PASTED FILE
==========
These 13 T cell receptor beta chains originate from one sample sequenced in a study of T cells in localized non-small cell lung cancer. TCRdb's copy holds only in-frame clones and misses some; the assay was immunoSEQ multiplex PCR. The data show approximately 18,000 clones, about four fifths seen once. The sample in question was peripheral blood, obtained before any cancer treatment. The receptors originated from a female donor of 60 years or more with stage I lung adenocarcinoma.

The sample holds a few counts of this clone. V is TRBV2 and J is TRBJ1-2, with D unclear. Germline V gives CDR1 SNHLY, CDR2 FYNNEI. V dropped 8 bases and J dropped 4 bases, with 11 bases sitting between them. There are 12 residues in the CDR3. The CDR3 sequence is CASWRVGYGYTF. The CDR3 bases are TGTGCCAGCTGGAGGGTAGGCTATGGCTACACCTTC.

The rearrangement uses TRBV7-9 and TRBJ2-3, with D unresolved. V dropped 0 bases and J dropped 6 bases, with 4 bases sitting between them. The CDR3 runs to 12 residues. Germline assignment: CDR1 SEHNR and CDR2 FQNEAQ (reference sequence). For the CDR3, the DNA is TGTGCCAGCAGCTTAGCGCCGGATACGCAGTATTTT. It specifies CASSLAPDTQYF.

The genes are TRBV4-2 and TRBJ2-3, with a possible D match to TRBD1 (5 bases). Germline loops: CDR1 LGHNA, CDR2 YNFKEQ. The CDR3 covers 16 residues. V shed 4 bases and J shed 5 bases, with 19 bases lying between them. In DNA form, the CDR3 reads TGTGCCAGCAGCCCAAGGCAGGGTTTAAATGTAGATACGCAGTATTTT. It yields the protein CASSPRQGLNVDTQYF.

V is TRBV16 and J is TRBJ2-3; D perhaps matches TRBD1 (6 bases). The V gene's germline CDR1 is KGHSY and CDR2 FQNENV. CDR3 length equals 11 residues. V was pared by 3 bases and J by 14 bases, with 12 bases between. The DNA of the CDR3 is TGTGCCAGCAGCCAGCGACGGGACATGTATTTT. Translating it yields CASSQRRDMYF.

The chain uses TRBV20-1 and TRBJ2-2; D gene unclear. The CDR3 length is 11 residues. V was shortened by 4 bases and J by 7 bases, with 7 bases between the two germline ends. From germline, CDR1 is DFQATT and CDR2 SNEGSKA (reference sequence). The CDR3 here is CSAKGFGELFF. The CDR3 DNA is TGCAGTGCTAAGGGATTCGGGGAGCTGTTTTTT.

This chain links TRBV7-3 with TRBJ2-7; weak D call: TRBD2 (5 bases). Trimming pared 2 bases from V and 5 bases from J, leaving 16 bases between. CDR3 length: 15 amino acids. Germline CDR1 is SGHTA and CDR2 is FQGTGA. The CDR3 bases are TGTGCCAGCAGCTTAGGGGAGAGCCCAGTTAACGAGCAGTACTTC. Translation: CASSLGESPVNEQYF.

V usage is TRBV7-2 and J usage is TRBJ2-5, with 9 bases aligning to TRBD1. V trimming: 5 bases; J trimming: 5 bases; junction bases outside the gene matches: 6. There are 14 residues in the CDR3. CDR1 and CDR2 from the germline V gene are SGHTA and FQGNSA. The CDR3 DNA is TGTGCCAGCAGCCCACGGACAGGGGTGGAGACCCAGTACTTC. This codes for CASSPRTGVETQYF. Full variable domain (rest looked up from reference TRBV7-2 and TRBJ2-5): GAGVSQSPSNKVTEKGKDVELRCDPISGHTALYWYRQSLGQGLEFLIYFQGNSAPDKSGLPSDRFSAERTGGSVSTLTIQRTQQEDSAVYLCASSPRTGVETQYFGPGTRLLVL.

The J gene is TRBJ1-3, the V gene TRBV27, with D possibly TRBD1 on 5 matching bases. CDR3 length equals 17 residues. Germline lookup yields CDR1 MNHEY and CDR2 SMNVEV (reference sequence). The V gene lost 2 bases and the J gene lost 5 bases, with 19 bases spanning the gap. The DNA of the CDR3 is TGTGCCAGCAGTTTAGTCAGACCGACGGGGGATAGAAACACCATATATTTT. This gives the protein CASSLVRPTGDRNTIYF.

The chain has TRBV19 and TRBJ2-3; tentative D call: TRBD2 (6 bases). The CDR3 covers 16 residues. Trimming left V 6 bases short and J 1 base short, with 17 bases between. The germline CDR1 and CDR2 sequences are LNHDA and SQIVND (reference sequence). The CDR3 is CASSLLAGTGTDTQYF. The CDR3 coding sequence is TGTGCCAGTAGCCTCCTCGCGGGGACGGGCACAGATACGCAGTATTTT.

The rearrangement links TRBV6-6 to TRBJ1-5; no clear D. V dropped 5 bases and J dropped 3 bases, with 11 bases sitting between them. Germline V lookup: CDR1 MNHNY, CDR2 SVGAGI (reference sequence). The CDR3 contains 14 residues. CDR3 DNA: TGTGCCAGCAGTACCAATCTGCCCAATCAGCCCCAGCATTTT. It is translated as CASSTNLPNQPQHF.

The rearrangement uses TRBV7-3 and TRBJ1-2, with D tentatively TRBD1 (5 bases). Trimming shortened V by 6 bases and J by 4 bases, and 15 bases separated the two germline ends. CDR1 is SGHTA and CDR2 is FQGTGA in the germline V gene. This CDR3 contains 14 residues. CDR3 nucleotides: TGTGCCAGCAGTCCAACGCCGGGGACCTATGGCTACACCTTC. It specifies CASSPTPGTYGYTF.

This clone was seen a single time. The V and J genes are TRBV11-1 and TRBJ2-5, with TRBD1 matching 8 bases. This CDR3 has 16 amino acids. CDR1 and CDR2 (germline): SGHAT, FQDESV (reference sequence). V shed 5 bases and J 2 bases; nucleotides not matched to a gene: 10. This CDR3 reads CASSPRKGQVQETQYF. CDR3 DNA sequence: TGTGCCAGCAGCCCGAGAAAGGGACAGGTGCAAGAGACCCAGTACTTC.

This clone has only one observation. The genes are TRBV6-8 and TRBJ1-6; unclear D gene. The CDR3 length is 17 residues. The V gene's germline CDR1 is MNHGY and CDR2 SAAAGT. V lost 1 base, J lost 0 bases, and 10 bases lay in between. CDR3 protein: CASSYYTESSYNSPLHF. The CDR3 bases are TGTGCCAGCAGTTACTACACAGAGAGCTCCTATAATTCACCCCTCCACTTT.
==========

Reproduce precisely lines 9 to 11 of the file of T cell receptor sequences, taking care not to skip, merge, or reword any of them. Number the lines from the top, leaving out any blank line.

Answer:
The J gene is TRBJ1-3, the V gene TRBV27, with D possibly TRBD1 on 5 matching bases. CDR3 length equals 17 residues. Germline lookup yields CDR1 MNHEY and CDR2 SMNVEV (reference sequence). The V gene lost 2 bases and the J gene lost 5 bases, with 19 bases spanning the gap. The DNA of the CDR3 is TGTGCCAGCAGTTTAGTCAGACCGACGGGGGATAGAAACACCATATATTTT. This gives the protein CASSLVRPTGDRNTIYF.

The chain has TRBV19 and TRBJ2-3; tentative D call: TRBD2 (6 bases). The CDR3 covers 16 residues. Trimming left V 6 bases short and J 1 base short, with 17 bases between. The germline CDR1 and CDR2 sequences are LNHDA and SQIVND (reference sequence). The CDR3 is CASSLLAGTGTDTQYF. The CDR3 coding sequence is TGTGCCAGTAGCCTCCTCGCGGGGACGGGCACAGATACGCAGTATTTT.

The rearrangement links TRBV6-6 to TRBJ1-5; no clear D. V dropped 5 bases and J dropped 3 bases, with 11 bases sitting between them. Germline V lookup: CDR1 MNHNY, CDR2 SVGAGI (reference sequence). The CDR3 contains 14 residues. CDR3 DNA: TGTGCCAGCAGTACCAATCTGCCCAATCAGCCCCAGCATTTT. It is translated as CASSTNLPNQPQHF.